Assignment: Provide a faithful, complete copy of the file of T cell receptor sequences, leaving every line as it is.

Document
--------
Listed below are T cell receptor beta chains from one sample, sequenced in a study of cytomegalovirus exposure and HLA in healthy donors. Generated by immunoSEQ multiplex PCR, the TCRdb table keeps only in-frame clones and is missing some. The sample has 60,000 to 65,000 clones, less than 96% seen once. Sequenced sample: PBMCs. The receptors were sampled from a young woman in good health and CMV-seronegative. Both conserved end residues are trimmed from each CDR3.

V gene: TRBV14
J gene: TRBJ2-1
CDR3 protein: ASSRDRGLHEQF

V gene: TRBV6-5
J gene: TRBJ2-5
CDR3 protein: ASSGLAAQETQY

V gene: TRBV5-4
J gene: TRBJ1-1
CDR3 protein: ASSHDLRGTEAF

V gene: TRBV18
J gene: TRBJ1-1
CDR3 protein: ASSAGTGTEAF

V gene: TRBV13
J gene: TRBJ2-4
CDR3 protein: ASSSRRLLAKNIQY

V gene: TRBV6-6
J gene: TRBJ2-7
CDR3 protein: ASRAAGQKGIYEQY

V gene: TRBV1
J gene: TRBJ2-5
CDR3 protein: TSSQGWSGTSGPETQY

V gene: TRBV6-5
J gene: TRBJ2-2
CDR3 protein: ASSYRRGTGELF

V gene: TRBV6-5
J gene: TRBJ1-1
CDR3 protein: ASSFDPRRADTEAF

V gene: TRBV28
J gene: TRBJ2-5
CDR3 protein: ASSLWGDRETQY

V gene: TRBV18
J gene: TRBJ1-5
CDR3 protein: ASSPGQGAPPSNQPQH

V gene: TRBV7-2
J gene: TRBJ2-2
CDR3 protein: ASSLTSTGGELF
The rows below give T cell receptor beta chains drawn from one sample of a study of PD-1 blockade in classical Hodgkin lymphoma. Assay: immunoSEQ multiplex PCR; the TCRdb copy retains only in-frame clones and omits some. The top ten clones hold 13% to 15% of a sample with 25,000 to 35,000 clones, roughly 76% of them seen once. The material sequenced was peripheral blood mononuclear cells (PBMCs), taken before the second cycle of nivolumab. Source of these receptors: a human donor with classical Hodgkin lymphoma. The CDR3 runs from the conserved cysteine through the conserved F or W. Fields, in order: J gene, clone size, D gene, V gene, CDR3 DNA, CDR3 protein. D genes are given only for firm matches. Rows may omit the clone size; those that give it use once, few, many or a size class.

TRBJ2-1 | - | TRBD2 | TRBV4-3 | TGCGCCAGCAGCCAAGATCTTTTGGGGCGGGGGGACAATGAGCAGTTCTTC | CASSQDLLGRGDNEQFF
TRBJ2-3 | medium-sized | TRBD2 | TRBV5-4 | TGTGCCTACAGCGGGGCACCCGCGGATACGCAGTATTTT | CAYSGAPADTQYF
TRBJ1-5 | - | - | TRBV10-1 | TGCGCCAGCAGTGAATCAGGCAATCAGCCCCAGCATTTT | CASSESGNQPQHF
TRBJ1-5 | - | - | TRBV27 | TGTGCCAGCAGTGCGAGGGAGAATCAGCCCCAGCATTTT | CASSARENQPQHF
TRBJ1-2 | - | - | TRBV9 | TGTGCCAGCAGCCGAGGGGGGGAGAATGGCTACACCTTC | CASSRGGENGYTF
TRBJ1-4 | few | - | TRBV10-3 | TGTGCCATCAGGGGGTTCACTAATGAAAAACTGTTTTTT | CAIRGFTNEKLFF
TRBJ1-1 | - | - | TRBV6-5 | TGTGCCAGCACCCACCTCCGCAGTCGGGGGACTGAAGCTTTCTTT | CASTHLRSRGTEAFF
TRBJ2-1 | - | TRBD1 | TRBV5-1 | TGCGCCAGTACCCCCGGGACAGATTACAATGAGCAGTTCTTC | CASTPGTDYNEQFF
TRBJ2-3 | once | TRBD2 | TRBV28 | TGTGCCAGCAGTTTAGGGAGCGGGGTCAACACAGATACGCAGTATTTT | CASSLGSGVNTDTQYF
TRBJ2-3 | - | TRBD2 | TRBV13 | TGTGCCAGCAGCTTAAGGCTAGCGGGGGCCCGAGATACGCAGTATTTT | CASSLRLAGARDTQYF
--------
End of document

Listed below are T cell receptor beta chains from one sample, sequenced in a study of cytomegalovirus exposure and HLA in healthy donors. Generated by immunoSEQ multiplex PCR, the TCRdb table keeps only in-frame clones and is missing some. The sample has 60,000 to 65,000 clones, less than 96% seen once. Sequenced sample: PBMCs. The receptors were sampled from a young woman in good health and CMV-seronegative. Both conserved end residues are trimmed from each CDR3.

V gene: TRBV14
J gene: TRBJ2-1
CDR3 protein: ASSRDRGLHEQF

V gene: TRBV6-5
J gene: TRBJ2-5
CDR3 protein: ASSGLAAQETQY

V gene: TRBV5-4
J gene: TRBJ1-1
CDR3 protein: ASSHDLRGTEAF

V gene: TRBV18
J gene: TRBJ1-1
CDR3 protein: ASSAGTGTEAF

V gene: TRBV13
J gene: TRBJ2-4
CDR3 protein: ASSSRRLLAKNIQY

V gene: TRBV6-6
J gene: TRBJ2-7
CDR3 protein: ASRAAGQKGIYEQY

V gene: TRBV1
J gene: TRBJ2-5
CDR3 protein: TSSQGWSGTSGPETQY

V gene: TRBV6-5
J gene: TRBJ2-2
CDR3 protein: ASSYRRGTGELF

V gene: TRBV6-5
J gene: TRBJ1-1
CDR3 protein: ASSFDPRRADTEAF

V gene: TRBV28
J gene: TRBJ2-5
CDR3 protein: ASSLWGDRETQY

V gene: TRBV18
J gene: TRBJ1-5
CDR3 protein: ASSPGQGAPPSNQPQH

V gene: TRBV7-2
J gene: TRBJ2-2
CDR3 protein: ASSLTSTGGELF
The rows below give T cell receptor beta chains drawn from one sample of a study of PD-1 blockade in classical Hodgkin lymphoma. Assay: immunoSEQ multiplex PCR; the TCRdb copy retains only in-frame clones and omits some. The top ten clones hold 13% to 15% of a sample with 25,000 to 35,000 clones, roughly 76% of them seen once. The material sequenced was peripheral blood mononuclear cells (PBMCs), taken before the second cycle of nivolumab. Source of these receptors: a human donor with classical Hodgkin lymphoma. The CDR3 runs from the conserved cysteine through the conserved F or W. Fields, in order: J gene, clone size, D gene, V gene, CDR3 DNA, CDR3 protein. D genes are given only for firm matches. Rows may omit the clone size; those that give it use once, few, many or a size class.

TRBJ2-1 | - | TRBD2 | TRBV4-3 | TGCGCCAGCAGCCAAGATCTTTTGGGGCGGGGGGACAATGAGCAGTTCTTC | CASSQDLLGRGDNEQFF
TRBJ2-3 | medium-sized | TRBD2 | TRBV5-4 | TGTGCCTACAGCGGGGCACCCGCGGATACGCAGTATTTT | CAYSGAPADTQYF
TRBJ1-5 | - | - | TRBV10-1 | TGCGCCAGCAGTGAATCAGGCAATCAGCCCCAGCATTTT | CASSESGNQPQHF
TRBJ1-5 | - | - | TRBV27 | TGTGCCAGCAGTGCGAGGGAGAATCAGCCCCAGCATTTT | CASSARENQPQHF
TRBJ1-2 | - | - | TRBV9 | TGTGCCAGCAGCCGAGGGGGGGAGAATGGCTACACCTTC | CASSRGGENGYTF
TRBJ1-4 | few | - | TRBV10-3 | TGTGCCATCAGGGGGTTCACTAATGAAAAACTGTTTTTT | CAIRGFTNEKLFF
TRBJ1-1 | - | - | TRBV6-5 | TGTGCCAGCACCCACCTCCGCAGTCGGGGGACTGAAGCTTTCTTT | CASTHLRSRGTEAFF
TRBJ2-1 | - | TRBD1 | TRBV5-1 | TGCGCCAGTACCCCCGGGACAGATTACAATGAGCAGTTCTTC | CASTPGTDYNEQFF
TRBJ2-3 | once | TRBD2 | TRBV28 | TGTGCCAGCAGTTTAGGGAGCGGGGTCAACACAGATACGCAGTATTTT | CASSLGSGVNTDTQYF
TRBJ2-3 | - | TRBD2 | TRBV13 | TGTGCCAGCAGCTTAAGGCTAGCGGGGGCCCGAGATACGCAGTATTTT | CASSLRLAGARDTQYF